Ministry of Interior Failed In Encouraging Citizens to Report Crimes Committed By Police Officers

The Ministry of Interior of Montenegro have not conducted a sufficient number of activities in encouraging citizens to report crimes committed by police officers, especially corruption-related offences.

Institute Alternative (IA) organized a presentation of its research “Assessment of Police Integrity in Montenegro” in PR Centre on 13 December 2016. The research deals with the issues of external oversight, police accountability, financial and human resources management, as well as the criminal responsibility of police officers.

Dina Bajramspahić, the IA public policy researcher, pointed out that there were no significant steps forward, nor backsliding in the work dynamics of the Internal Control Department, having in mind both citizens’ complaints and legal scrutiny procedures initiated by the Police on their own.

“The number of citizens that turn to the Department is not particularly significant, and the same could be said about the number of complaints for which the Department actually gathers enough evidence, thus confirming their validity. Out of 238 citizens’ complaints submitted in the last 3 years and 8 months, 29 were found to be irrefutable, while the rest 209 complaints were rejected”.

Bajramspahić continued on saying that most of these complaints are of ethical concern, i.e. that they refer to dissatisfaction with police conduct, which leads to the conclusion that the Ministry of Interior (MoI) and the Department have not done much work on encouraging citizens to report offences committed by police officers, especially those which are corruption-related.”

On the other hand, it was acknowledged that more success was achieved when it comes to legal controls initiated by the Department on its own, which have been used since 2014.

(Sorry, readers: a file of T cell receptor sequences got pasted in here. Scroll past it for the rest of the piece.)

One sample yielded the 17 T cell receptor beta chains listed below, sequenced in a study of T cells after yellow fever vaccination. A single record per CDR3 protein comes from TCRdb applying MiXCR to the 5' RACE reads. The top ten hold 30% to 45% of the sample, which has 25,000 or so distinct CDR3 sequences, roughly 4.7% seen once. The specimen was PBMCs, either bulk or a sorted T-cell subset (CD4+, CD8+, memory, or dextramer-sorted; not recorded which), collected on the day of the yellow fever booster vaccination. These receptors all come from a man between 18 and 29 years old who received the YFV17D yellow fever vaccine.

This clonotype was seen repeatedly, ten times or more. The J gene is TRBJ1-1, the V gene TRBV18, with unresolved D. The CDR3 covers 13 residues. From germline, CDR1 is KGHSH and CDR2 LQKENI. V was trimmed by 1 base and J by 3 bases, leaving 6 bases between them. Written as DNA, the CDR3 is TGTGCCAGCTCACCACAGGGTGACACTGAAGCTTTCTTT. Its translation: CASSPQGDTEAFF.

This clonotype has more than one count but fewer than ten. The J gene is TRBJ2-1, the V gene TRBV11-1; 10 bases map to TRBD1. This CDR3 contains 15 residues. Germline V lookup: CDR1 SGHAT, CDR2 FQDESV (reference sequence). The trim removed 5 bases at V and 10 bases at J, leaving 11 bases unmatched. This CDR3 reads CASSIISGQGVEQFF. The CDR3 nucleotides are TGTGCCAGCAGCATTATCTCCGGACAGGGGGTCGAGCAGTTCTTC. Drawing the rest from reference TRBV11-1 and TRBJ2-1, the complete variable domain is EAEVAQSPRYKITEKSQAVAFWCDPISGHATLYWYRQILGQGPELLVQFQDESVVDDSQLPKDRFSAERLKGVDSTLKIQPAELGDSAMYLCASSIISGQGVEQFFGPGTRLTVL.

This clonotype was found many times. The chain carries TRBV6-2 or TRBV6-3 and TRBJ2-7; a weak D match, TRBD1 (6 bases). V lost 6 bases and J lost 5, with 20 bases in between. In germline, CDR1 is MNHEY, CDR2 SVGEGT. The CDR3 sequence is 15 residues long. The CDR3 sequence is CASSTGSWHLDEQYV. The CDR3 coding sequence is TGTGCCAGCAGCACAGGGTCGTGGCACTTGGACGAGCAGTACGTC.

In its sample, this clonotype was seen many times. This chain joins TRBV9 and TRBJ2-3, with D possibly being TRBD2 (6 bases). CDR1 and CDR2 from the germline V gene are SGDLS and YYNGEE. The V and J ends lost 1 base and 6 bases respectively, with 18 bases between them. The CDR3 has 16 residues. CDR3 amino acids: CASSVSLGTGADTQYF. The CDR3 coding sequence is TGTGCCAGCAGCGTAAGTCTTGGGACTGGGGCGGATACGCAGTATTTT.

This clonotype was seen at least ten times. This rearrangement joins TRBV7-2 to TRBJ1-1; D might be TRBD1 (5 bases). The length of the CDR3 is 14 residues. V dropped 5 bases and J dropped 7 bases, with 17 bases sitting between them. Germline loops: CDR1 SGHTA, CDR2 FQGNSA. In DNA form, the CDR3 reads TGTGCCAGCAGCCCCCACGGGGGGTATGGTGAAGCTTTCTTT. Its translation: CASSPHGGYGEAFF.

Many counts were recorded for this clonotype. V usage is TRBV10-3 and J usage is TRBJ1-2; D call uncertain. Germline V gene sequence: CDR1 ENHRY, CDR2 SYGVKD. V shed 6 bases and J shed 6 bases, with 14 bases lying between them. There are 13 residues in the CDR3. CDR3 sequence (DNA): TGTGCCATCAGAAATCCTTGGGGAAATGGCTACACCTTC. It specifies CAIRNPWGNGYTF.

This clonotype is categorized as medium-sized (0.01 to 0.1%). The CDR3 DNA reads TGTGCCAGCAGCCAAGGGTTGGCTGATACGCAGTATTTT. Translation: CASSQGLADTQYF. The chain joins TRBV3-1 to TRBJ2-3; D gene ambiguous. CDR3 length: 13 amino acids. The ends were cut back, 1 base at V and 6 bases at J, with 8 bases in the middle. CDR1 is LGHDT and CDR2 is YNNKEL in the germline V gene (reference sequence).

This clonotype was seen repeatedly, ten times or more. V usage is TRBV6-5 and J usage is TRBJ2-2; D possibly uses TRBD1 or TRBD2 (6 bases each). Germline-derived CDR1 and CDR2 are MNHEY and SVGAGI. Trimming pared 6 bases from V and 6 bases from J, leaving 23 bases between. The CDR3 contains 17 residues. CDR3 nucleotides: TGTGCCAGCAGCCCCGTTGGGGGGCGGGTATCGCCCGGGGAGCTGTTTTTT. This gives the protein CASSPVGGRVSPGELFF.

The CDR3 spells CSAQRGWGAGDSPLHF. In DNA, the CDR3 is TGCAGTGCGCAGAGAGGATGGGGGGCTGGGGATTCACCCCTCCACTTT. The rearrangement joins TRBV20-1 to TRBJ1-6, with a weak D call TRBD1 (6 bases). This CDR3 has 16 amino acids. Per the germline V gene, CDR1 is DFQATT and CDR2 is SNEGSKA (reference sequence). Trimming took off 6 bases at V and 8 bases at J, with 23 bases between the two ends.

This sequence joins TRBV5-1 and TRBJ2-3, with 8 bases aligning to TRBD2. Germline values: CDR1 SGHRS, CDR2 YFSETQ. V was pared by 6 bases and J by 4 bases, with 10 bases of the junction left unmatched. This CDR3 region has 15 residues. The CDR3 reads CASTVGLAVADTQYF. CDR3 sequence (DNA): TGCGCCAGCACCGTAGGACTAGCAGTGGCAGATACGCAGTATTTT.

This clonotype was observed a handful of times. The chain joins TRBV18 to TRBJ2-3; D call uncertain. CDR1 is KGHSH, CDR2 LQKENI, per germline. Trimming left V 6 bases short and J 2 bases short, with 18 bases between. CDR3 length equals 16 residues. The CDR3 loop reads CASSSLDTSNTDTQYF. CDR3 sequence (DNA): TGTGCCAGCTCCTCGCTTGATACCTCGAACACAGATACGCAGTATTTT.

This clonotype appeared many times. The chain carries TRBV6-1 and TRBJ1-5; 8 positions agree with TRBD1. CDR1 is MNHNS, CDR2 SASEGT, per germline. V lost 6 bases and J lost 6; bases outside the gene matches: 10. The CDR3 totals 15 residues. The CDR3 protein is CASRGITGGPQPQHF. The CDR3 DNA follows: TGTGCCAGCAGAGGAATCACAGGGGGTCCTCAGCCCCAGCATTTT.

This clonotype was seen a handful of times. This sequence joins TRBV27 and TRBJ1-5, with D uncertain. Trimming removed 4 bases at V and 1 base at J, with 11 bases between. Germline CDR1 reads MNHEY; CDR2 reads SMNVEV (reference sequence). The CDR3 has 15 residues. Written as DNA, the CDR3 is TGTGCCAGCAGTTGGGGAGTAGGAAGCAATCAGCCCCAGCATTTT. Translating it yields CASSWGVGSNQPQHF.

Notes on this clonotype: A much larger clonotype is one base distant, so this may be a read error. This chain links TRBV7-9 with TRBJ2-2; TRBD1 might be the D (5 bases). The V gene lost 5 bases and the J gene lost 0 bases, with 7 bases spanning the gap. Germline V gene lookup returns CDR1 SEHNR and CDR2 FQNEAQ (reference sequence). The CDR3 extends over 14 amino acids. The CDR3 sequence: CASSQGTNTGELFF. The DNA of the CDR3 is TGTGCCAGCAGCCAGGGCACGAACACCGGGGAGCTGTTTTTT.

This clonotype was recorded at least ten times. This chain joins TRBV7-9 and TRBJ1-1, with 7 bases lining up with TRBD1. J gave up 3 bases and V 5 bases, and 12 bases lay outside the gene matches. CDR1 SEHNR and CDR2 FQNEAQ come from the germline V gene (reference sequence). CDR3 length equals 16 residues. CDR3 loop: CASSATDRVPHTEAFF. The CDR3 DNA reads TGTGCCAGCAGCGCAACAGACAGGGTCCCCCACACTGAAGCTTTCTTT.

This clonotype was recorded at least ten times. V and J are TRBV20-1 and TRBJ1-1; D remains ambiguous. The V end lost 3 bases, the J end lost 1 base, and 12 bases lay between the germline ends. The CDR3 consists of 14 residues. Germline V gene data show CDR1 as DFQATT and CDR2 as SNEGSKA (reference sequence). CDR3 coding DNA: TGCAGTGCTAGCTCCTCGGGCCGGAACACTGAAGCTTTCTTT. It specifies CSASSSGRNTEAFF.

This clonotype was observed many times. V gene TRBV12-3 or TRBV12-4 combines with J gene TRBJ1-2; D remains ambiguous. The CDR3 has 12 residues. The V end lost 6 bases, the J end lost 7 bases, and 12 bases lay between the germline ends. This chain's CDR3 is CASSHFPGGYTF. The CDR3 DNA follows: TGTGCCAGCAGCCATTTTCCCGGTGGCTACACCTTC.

“During this year 16 cases were noted in which the Department ordered the removal of irregularities, insufficiencies, and flaws that were identified. This can only be seen as a contribution for the organizational units of the police to function in a more systemic way, something which is especially important due to the fact that the conduct of MoI units in their own premises is not often a subject of a review of outside bodies”.

According to Bajramspahić, the strategic priority needs to be identifying criminal offenses and the submission of criminal charges, foremost due to the fact that the Criminal Procedure Code itself was amended specifically for strengthening internal control in criminal prosecution. The key indicator in performing these activities should be the total number of convictions and acquittals.

“However, the Department could not offer an exact number of indictments served in ratio to the number of criminal charges pressed, nor could it give out the precise number of judgments render by courts in this regard, something which cannot at all be regarded as good practice, as it points to problems in the communication between state bodies, whereas their cooperation should normally serve as a basis for successful prosecution of offenders” Bajramspahić emphasized.

Along the same lines, she warned that the number of complaints submitted to the heads of organizational units of MoI has been halved in 2015, compared to 2014.

“To be more precise, 76 complaints regarding police officers’ conduct were made to the organizational units they are part of. Still, this is more than the number of complaints received by other units in charge of controlling police conduct. Nevertheless, in the process, it was assessed that 75 complaints were unfounded, while only one was accepted as valid, which prolonged the earlier practice of discarding a significant portion of citizens’ complaints. During 2015 competent organizational units have pressed charges against 10 employees of the Police Directorate due to the suspicion that they have committed 12 offenses that are ought to be prosecuted ex officio”.